We’re kicking off 2018 right, with another Meet Your Developers interview! This edition comes from Erik Postma, Manager of the Mathematical Software Group.

To catch up on previous interviews, search the “meet-your-developers” tag.

Without further ado…

**What do you do at Maplesoft?**

I’m the manager of the mathematical software group, a team of 7 mathematicians and computer scientists working on the mathematical algorithms in Maple (including myself). So my work comes in two flavours: I do the typical managerial things, involving meetings to plan new features and solve my team’s day to day problems, and in the remaining time I do my own development work.

**What did you study in school?**

I studied at Eindhoven University of Technology in the Netherlands. The first year, I took a combined program of mathematics and computer science; then for the rest of my undergrad, I studied mathematics. The program was called Applied Mathematics, but with the specialization I took it really wasn’t all that applied at all. Afterwards I continued in the PhD program at the same university, where my thesis was on a subject in abstract algebra (Lie algebras over finite fields).

**What area(s) of Maple are you currently focusing on in your development?**

I’ve spent quite a bit of time over the past two years making the facilities for working with units of measurement in Maple easier to use. There is a very powerful package for doing this that has been part of Maple for many years, but we keep hearing from our users it’s difficult to use. So I’ve worked on keeping the power of the package but making it easier to use.

**What’s the coolest feature of Maple that you’ve had a hand in developing?**

This was actually working on a problem in a part of the code that existed long before I started with Maplesoft. We have a very clever algorithm for drawing random numbers according to a custom, user-specified probability distribution. I wrote about it on MaplePrimes in a series of four blog posts, here. I’ve talked at various workshops and the like about this algorithm and how it is implemented in Maple.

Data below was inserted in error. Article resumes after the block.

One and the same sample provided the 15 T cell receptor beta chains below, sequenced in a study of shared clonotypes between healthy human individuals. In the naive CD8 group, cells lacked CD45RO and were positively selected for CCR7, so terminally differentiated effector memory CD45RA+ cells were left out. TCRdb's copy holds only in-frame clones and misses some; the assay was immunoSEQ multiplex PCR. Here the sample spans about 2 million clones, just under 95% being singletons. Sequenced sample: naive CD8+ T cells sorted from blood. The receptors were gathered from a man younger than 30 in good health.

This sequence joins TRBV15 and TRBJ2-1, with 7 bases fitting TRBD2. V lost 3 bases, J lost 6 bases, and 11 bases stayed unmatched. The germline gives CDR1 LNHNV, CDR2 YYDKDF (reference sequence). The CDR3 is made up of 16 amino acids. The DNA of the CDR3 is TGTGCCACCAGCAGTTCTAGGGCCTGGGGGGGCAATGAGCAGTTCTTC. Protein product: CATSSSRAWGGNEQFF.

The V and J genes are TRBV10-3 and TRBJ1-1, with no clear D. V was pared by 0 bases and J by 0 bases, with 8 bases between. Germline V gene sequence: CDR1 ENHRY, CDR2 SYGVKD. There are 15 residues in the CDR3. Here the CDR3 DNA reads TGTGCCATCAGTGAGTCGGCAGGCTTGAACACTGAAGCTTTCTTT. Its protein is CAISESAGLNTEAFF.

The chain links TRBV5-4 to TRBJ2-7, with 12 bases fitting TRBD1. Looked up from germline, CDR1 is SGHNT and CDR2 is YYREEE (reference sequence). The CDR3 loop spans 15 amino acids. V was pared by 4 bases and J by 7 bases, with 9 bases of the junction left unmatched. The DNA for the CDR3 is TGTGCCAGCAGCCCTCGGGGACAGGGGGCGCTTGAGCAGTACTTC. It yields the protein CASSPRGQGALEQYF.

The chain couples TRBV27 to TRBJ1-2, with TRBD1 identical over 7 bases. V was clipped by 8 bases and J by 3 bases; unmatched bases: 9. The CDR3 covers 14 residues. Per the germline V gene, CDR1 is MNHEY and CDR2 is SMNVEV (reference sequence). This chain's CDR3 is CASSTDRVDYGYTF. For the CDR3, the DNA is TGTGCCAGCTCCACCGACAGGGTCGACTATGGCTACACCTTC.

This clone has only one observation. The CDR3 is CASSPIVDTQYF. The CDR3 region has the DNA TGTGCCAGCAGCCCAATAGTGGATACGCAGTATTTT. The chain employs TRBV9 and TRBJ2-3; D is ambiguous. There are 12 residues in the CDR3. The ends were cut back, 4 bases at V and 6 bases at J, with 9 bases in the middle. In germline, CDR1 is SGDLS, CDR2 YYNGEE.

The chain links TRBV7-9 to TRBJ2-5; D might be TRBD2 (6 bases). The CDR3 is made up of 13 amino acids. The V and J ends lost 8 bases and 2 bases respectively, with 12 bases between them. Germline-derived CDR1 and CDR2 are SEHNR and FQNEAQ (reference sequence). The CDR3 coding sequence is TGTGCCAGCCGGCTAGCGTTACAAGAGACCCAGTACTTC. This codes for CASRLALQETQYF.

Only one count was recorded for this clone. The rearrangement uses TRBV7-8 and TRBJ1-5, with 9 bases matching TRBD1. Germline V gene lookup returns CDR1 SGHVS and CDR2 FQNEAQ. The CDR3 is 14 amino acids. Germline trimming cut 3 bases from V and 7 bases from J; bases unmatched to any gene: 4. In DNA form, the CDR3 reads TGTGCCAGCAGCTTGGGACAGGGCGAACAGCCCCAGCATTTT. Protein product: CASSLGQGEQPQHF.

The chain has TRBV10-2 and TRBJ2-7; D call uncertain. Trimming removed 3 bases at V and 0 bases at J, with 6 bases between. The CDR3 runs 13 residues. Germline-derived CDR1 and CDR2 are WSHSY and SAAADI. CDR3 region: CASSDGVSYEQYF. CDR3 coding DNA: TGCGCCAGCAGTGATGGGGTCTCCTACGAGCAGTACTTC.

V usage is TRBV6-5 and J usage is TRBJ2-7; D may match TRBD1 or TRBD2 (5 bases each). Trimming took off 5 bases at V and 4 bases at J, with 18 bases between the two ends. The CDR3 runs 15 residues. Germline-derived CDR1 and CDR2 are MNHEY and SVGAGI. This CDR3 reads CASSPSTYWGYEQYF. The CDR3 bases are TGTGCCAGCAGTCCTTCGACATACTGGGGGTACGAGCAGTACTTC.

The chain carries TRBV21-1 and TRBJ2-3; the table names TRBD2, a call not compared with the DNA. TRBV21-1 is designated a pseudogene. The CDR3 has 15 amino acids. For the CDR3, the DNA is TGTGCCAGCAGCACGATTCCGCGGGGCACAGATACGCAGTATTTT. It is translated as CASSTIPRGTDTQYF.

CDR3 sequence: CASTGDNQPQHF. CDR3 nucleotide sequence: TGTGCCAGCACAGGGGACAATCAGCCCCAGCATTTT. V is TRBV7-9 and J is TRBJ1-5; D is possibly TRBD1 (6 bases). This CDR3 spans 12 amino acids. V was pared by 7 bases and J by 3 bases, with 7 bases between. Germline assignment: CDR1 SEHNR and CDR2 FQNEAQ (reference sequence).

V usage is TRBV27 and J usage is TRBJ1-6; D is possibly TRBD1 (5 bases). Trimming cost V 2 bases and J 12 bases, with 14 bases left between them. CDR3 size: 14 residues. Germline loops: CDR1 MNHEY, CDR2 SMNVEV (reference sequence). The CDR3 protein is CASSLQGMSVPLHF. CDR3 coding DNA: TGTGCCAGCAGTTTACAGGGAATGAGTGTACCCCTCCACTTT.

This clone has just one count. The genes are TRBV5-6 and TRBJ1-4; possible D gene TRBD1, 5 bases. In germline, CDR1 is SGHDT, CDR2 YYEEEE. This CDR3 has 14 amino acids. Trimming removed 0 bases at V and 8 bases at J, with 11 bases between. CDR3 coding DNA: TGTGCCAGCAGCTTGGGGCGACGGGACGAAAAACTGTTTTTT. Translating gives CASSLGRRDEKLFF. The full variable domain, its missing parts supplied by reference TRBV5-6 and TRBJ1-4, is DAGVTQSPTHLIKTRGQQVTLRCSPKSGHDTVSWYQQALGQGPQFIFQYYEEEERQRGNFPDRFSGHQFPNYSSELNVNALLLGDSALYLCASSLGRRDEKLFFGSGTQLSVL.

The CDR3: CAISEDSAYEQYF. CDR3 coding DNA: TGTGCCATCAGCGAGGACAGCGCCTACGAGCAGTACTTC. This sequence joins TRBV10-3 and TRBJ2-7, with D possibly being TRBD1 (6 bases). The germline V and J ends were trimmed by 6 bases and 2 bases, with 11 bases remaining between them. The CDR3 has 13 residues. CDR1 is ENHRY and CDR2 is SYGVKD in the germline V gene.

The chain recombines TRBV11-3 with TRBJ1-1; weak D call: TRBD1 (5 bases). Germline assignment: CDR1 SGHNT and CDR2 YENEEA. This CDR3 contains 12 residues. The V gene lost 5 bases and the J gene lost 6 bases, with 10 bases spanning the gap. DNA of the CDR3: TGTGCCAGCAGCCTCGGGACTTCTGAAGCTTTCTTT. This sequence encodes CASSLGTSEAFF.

**What do you like most about working at Maplesoft? How long have you worked here?**

I love working at the crossroads of mathematics and computer science; there aren’t many places in the world where you can do that as much as at Maplesoft. But the best thing is the people I work with: us mathematicians are all crazy in slightly different ways, and that makes for a very interesting working environment.

**Favourite hobby?**

Ultimate frisbee. I captain a mixed (i.e., coed) team called The Clockwork. (We play in orange jerseys – it references the book/movie A Clockwork Orange.) We play in a couple of local leagues, and some of the other members also work here. We don’t win much – but we work hard and have fun!

**What do you like on your pizza?**

Mushrooms. Mushrooms on*everything*!

**What’s your****favourite****movie?**

Probably Black Book, a dark movie about the Dutch resistance in the second world war from 2006, directed by Paul Verhoeven. I think what I like best about it is that it highlights the moral shades of grey in even so morally elevated a group as the resistance.

**What skill would you love to learn? Why?**

I’d love to learn to speak Russian! I’m trying, but I have a very hard time with it. It would allow me to communicate with my in-laws more easily; they speak Russian.

**Who’s your****favourite****mathematician?**

Oh, so many to choose from! I’m torn between:

- Ada Lovelace (1815-1852), known as the first programmer.
- Felix Klein (1849-1925), driving force behind a lot of research into geometries and their underlying symmetry groups.
- Wilhelm Killing (1847-1923), a secondary school teacher who made big contributions to the theory of Lie algebras.

Or wait, can I choose my wife?